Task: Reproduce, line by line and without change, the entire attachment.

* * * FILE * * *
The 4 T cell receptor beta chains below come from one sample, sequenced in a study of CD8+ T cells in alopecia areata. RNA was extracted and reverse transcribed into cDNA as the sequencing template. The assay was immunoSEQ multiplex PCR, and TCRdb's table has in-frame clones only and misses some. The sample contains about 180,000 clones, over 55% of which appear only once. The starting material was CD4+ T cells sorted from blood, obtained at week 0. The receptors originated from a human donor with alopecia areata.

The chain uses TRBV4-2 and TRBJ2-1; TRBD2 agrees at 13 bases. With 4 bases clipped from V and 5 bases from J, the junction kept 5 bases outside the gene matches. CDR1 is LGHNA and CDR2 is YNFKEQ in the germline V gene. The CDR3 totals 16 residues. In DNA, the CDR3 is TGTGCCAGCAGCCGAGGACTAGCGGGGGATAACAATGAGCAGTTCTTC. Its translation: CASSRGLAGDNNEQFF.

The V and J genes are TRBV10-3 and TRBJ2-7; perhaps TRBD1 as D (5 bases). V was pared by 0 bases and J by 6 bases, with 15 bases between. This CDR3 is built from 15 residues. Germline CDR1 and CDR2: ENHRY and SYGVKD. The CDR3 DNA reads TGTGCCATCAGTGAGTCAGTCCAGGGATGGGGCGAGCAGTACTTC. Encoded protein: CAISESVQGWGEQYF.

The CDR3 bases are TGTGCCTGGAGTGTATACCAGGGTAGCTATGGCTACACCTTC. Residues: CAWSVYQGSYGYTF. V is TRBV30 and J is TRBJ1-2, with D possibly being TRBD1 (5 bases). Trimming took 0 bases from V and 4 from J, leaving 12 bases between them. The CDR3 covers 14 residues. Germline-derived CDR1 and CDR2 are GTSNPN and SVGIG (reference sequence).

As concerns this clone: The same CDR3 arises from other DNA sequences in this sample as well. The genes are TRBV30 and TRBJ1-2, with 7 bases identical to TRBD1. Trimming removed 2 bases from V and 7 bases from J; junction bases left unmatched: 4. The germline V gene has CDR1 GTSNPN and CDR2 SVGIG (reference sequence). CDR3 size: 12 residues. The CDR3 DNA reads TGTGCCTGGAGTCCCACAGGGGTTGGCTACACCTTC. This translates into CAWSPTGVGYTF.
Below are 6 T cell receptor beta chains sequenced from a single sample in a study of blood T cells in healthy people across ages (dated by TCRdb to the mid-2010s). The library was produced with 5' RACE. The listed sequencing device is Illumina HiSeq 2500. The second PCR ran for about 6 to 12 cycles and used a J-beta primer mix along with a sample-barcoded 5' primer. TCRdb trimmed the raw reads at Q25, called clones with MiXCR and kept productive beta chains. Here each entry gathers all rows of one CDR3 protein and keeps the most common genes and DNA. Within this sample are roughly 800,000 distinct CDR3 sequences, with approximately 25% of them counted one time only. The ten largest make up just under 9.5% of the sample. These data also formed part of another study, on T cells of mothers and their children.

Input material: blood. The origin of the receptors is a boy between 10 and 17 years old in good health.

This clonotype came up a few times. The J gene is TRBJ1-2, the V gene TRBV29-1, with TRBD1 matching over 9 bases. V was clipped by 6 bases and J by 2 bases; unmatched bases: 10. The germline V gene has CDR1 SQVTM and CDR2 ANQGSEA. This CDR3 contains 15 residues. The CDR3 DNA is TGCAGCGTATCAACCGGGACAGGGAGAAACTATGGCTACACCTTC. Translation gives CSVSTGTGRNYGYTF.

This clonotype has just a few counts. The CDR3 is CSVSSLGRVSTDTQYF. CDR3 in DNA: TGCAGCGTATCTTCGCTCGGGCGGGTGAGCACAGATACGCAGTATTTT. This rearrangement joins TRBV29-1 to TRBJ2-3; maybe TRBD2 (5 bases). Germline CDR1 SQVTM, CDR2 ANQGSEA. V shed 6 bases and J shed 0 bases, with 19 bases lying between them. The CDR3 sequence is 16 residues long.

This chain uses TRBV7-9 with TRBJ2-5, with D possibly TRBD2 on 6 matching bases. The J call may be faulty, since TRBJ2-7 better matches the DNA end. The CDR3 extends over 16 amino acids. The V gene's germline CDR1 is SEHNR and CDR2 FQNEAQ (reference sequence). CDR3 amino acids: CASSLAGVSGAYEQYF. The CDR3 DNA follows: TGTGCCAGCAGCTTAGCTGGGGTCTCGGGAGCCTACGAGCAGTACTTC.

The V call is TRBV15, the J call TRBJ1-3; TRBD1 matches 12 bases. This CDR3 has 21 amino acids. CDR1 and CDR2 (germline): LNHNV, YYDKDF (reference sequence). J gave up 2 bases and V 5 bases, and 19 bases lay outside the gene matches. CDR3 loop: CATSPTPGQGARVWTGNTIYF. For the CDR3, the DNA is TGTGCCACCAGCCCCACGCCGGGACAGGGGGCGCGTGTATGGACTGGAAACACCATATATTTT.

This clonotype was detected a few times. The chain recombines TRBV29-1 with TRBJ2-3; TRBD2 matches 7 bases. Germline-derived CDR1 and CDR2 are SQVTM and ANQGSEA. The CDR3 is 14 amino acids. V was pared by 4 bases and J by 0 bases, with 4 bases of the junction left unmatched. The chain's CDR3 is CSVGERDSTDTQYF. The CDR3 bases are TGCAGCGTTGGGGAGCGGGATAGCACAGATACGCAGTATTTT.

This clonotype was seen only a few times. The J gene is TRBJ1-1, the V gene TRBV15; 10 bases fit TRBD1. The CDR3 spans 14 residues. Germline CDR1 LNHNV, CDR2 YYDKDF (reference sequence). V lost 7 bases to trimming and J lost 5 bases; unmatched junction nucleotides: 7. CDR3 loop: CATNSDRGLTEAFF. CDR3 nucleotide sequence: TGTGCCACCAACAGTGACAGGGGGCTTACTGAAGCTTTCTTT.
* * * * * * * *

The 4 T cell receptor beta chains below come from one sample, sequenced in a study of CD8+ T cells in alopecia areata. RNA was extracted and reverse transcribed into cDNA as the sequencing template. The assay was immunoSEQ multiplex PCR, and TCRdb's table has in-frame clones only and misses some. The sample contains about 180,000 clones, over 55% of which appear only once. The starting material was CD4+ T cells sorted from blood, obtained at week 0. The receptors originated from a human donor with alopecia areata.

The chain uses TRBV4-2 and TRBJ2-1; TRBD2 agrees at 13 bases. With 4 bases clipped from V and 5 bases from J, the junction kept 5 bases outside the gene matches. CDR1 is LGHNA and CDR2 is YNFKEQ in the germline V gene. The CDR3 totals 16 residues. In DNA, the CDR3 is TGTGCCAGCAGCCGAGGACTAGCGGGGGATAACAATGAGCAGTTCTTC. Its translation: CASSRGLAGDNNEQFF.

The V and J genes are TRBV10-3 and TRBJ2-7; perhaps TRBD1 as D (5 bases). V was pared by 0 bases and J by 6 bases, with 15 bases between. This CDR3 is built from 15 residues. Germline CDR1 and CDR2: ENHRY and SYGVKD. The CDR3 DNA reads TGTGCCATCAGTGAGTCAGTCCAGGGATGGGGCGAGCAGTACTTC. Encoded protein: CAISESVQGWGEQYF.

The CDR3 bases are TGTGCCTGGAGTGTATACCAGGGTAGCTATGGCTACACCTTC. Residues: CAWSVYQGSYGYTF. V is TRBV30 and J is TRBJ1-2, with D possibly being TRBD1 (5 bases). Trimming took 0 bases from V and 4 from J, leaving 12 bases between them. The CDR3 covers 14 residues. Germline-derived CDR1 and CDR2 are GTSNPN and SVGIG (reference sequence).

As concerns this clone: The same CDR3 arises from other DNA sequences in this sample as well. The genes are TRBV30 and TRBJ1-2, with 7 bases identical to TRBD1. Trimming removed 2 bases from V and 7 bases from J; junction bases left unmatched: 4. The germline V gene has CDR1 GTSNPN and CDR2 SVGIG (reference sequence). CDR3 size: 12 residues. The CDR3 DNA reads TGTGCCTGGAGTCCCACAGGGGTTGGCTACACCTTC. This translates into CAWSPTGVGYTF.
Below are 6 T cell receptor beta chains sequenced from a single sample in a study of blood T cells in healthy people across ages (dated by TCRdb to the mid-2010s). The library was produced with 5' RACE. The listed sequencing device is Illumina HiSeq 2500. The second PCR ran for about 6 to 12 cycles and used a J-beta primer mix along with a sample-barcoded 5' primer. TCRdb trimmed the raw reads at Q25, called clones with MiXCR and kept productive beta chains. Here each entry gathers all rows of one CDR3 protein and keeps the most common genes and DNA. Within this sample are roughly 800,000 distinct CDR3 sequences, with approximately 25% of them counted one time only. The ten largest make up just under 9.5% of the sample. These data also formed part of another study, on T cells of mothers and their children.

Input material: blood. The origin of the receptors is a boy between 10 and 17 years old in good health.

This clonotype came up a few times. The J gene is TRBJ1-2, the V gene TRBV29-1, with TRBD1 matching over 9 bases. V was clipped by 6 bases and J by 2 bases; unmatched bases: 10. The germline V gene has CDR1 SQVTM and CDR2 ANQGSEA. This CDR3 contains 15 residues. The CDR3 DNA is TGCAGCGTATCAACCGGGACAGGGAGAAACTATGGCTACACCTTC. Translation gives CSVSTGTGRNYGYTF.

This clonotype has just a few counts. The CDR3 is CSVSSLGRVSTDTQYF. CDR3 in DNA: TGCAGCGTATCTTCGCTCGGGCGGGTGAGCACAGATACGCAGTATTTT. This rearrangement joins TRBV29-1 to TRBJ2-3; maybe TRBD2 (5 bases). Germline CDR1 SQVTM, CDR2 ANQGSEA. V shed 6 bases and J shed 0 bases, with 19 bases lying between them. The CDR3 sequence is 16 residues long.

This chain uses TRBV7-9 with TRBJ2-5, with D possibly TRBD2 on 6 matching bases. The J call may be faulty, since TRBJ2-7 better matches the DNA end. The CDR3 extends over 16 amino acids. The V gene's germline CDR1 is SEHNR and CDR2 FQNEAQ (reference sequence). CDR3 amino acids: CASSLAGVSGAYEQYF. The CDR3 DNA follows: TGTGCCAGCAGCTTAGCTGGGGTCTCGGGAGCCTACGAGCAGTACTTC.

The V call is TRBV15, the J call TRBJ1-3; TRBD1 matches 12 bases. This CDR3 has 21 amino acids. CDR1 and CDR2 (germline): LNHNV, YYDKDF (reference sequence). J gave up 2 bases and V 5 bases, and 19 bases lay outside the gene matches. CDR3 loop: CATSPTPGQGARVWTGNTIYF. For the CDR3, the DNA is TGTGCCACCAGCCCCACGCCGGGACAGGGGGCGCGTGTATGGACTGGAAACACCATATATTTT.

This clonotype was detected a few times. The chain recombines TRBV29-1 with TRBJ2-3; TRBD2 matches 7 bases. Germline-derived CDR1 and CDR2 are SQVTM and ANQGSEA. The CDR3 is 14 amino acids. V was pared by 4 bases and J by 0 bases, with 4 bases of the junction left unmatched. The chain's CDR3 is CSVGERDSTDTQYF. The CDR3 bases are TGCAGCGTTGGGGAGCGGGATAGCACAGATACGCAGTATTTT.

This clonotype was seen only a few times. The J gene is TRBJ1-1, the V gene TRBV15; 10 bases fit TRBD1. The CDR3 spans 14 residues. Germline CDR1 LNHNV, CDR2 YYDKDF (reference sequence). V lost 7 bases to trimming and J lost 5 bases; unmatched junction nucleotides: 7. CDR3 loop: CATNSDRGLTEAFF. CDR3 nucleotide sequence: TGTGCCACCAACAGTGACAGGGGGCTTACTGAAGCTTTCTTT.